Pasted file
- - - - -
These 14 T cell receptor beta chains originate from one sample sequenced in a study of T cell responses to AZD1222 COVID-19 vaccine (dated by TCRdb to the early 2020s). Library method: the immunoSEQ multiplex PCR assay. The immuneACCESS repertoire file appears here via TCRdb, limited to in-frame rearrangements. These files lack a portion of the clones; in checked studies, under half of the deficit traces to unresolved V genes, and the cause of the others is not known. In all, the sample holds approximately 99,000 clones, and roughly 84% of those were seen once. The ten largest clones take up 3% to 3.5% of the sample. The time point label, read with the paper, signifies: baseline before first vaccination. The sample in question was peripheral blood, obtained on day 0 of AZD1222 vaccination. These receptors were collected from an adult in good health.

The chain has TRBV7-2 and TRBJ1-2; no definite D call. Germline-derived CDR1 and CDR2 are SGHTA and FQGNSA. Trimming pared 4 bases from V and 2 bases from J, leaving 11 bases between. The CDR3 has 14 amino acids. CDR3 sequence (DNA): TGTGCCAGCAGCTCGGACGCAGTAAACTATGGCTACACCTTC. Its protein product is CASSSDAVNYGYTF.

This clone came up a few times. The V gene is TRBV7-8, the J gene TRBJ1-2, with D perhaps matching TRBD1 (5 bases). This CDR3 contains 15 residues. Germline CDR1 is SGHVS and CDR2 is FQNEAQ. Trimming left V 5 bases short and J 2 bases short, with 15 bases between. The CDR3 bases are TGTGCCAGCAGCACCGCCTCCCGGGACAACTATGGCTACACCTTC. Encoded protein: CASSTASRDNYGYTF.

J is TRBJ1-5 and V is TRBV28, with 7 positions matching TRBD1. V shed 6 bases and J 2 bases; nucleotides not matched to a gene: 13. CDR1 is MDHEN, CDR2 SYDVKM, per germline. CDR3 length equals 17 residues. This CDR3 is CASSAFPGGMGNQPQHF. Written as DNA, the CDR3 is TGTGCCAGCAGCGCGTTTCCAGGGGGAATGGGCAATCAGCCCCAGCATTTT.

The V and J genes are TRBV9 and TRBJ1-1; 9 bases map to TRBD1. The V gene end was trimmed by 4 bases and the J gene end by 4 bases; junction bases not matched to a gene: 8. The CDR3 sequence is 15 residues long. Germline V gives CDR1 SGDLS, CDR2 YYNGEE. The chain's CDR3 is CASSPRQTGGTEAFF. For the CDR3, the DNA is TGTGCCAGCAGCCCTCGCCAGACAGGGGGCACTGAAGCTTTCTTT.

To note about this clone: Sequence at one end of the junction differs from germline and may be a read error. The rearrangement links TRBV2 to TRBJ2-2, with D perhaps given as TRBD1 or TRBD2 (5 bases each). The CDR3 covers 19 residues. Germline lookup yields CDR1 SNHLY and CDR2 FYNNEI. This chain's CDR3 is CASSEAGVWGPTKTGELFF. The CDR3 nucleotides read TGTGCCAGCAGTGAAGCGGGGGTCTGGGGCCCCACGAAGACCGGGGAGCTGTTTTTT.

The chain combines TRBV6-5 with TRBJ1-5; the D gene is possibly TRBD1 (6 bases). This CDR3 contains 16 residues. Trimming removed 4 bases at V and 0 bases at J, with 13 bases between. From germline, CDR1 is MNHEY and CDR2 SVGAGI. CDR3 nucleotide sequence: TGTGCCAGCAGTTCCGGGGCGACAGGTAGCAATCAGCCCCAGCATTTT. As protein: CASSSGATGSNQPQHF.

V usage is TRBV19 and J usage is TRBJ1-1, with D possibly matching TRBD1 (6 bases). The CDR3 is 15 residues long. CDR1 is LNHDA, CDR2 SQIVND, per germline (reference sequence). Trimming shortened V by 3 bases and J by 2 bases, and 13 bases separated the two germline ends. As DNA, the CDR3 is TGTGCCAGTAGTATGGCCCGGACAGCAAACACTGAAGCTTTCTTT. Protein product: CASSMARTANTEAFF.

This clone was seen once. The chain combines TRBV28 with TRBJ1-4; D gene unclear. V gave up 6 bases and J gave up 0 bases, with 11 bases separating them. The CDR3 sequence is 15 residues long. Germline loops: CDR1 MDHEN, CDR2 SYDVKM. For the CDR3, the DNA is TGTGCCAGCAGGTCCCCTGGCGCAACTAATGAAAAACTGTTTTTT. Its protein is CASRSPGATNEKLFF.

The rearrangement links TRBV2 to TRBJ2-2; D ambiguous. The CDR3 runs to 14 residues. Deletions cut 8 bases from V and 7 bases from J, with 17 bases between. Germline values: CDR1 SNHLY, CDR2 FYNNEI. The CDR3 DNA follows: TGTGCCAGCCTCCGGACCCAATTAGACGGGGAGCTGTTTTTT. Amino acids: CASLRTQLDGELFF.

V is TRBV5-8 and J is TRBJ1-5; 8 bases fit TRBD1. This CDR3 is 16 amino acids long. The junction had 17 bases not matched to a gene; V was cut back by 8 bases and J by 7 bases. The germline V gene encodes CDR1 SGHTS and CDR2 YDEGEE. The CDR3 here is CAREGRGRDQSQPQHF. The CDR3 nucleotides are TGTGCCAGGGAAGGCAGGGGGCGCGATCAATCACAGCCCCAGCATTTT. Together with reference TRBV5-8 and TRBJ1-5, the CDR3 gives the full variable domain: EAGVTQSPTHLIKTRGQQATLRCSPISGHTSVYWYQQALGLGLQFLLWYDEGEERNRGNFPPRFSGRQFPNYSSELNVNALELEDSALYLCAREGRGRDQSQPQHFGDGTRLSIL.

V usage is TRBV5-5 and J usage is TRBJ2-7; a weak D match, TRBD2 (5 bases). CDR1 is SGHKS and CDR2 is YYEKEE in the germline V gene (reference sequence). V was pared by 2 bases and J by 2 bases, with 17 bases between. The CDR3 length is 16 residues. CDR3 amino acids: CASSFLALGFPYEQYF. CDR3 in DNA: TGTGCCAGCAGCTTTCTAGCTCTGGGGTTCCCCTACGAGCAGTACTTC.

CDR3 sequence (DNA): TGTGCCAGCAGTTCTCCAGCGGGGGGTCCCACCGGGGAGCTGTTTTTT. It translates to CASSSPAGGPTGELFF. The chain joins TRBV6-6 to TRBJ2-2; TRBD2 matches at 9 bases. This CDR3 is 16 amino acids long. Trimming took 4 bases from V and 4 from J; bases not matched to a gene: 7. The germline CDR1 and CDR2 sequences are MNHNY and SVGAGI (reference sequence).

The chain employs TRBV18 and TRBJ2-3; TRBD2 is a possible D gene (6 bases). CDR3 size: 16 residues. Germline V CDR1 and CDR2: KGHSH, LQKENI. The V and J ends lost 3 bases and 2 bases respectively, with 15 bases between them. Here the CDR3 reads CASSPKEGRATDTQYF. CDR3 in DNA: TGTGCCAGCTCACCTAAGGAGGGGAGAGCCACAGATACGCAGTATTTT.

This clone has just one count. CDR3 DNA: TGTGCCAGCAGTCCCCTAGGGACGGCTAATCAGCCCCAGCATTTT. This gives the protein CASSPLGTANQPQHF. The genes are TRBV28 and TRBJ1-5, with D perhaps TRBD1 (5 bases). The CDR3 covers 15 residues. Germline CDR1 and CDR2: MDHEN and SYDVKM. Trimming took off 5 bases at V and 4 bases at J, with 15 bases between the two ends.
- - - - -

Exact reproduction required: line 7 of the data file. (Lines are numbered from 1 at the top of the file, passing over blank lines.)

The chain combines TRBV6-5 with TRBJ1-5; the D gene is possibly TRBD1 (6 bases). This CDR3 contains 16 residues. Trimming removed 4 bases at V and 0 bases at J, with 13 bases between. From germline, CDR1 is MNHEY and CDR2 SVGAGI. CDR3 nucleotide sequence: TGTGCCAGCAGTTCCGGGGCGACAGGTAGCAATCAGCCCCAGCATTTT. As protein: CASSSGATGSNQPQHF.